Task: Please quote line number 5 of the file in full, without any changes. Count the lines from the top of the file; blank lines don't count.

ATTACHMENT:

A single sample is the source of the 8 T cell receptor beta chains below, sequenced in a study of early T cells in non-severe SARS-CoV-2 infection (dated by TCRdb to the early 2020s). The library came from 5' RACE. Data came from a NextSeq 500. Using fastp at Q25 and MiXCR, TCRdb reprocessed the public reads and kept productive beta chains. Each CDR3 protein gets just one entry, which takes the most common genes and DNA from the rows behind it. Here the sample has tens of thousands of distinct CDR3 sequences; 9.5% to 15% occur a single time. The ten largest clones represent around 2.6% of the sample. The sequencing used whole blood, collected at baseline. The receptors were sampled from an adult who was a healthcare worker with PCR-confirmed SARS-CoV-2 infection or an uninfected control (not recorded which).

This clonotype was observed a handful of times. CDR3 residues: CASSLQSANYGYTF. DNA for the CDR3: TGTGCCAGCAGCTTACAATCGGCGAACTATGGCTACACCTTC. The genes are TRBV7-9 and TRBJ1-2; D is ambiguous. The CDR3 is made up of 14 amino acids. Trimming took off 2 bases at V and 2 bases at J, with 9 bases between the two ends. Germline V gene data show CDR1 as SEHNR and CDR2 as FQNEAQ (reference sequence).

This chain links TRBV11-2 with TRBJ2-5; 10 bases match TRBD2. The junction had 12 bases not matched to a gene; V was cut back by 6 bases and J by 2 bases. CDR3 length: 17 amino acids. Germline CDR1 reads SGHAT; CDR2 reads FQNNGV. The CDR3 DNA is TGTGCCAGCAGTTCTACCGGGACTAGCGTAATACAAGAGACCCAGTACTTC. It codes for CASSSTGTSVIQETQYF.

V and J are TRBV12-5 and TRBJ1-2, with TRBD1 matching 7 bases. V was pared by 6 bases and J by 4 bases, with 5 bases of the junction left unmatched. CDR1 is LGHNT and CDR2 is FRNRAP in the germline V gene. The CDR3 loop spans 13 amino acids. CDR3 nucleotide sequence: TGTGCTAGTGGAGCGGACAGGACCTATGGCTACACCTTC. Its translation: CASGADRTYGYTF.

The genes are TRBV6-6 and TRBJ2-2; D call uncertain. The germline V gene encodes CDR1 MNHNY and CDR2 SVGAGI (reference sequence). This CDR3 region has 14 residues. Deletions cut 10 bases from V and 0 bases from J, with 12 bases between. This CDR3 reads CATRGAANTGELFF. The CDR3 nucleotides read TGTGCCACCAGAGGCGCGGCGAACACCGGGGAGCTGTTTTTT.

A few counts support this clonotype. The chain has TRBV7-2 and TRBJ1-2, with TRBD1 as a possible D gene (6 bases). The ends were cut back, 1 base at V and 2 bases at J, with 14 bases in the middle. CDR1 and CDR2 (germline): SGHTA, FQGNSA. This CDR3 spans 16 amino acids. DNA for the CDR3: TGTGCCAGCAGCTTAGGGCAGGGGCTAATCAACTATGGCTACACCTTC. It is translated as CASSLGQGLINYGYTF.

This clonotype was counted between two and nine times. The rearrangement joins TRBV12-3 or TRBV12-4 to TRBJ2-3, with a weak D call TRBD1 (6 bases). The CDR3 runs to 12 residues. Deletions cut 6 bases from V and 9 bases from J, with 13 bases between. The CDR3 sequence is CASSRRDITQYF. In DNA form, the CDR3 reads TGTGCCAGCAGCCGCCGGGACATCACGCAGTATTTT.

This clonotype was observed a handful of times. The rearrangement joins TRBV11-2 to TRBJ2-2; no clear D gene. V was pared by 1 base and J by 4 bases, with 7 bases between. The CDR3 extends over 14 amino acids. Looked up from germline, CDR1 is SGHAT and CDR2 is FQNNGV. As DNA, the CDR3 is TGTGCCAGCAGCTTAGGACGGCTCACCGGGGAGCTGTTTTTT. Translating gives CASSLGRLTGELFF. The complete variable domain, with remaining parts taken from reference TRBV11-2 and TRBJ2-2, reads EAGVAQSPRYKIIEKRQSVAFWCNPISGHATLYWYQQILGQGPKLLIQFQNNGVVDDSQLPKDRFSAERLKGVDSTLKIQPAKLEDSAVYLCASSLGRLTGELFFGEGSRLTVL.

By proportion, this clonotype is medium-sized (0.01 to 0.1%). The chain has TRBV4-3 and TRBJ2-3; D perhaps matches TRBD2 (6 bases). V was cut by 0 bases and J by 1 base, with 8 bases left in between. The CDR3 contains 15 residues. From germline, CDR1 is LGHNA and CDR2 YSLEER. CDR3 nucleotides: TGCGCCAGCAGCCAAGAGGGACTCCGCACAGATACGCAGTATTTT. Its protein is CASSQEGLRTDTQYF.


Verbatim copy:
The genes are TRBV6-6 and TRBJ2-2; D call uncertain. The germline V gene encodes CDR1 MNHNY and CDR2 SVGAGI (reference sequence). This CDR3 region has 14 residues. Deletions cut 10 bases from V and 0 bases from J, with 12 bases between. This CDR3 reads CATRGAANTGELFF. The CDR3 nucleotides read TGTGCCACCAGAGGCGCGGCGAACACCGGGGAGCTGTTTTTT.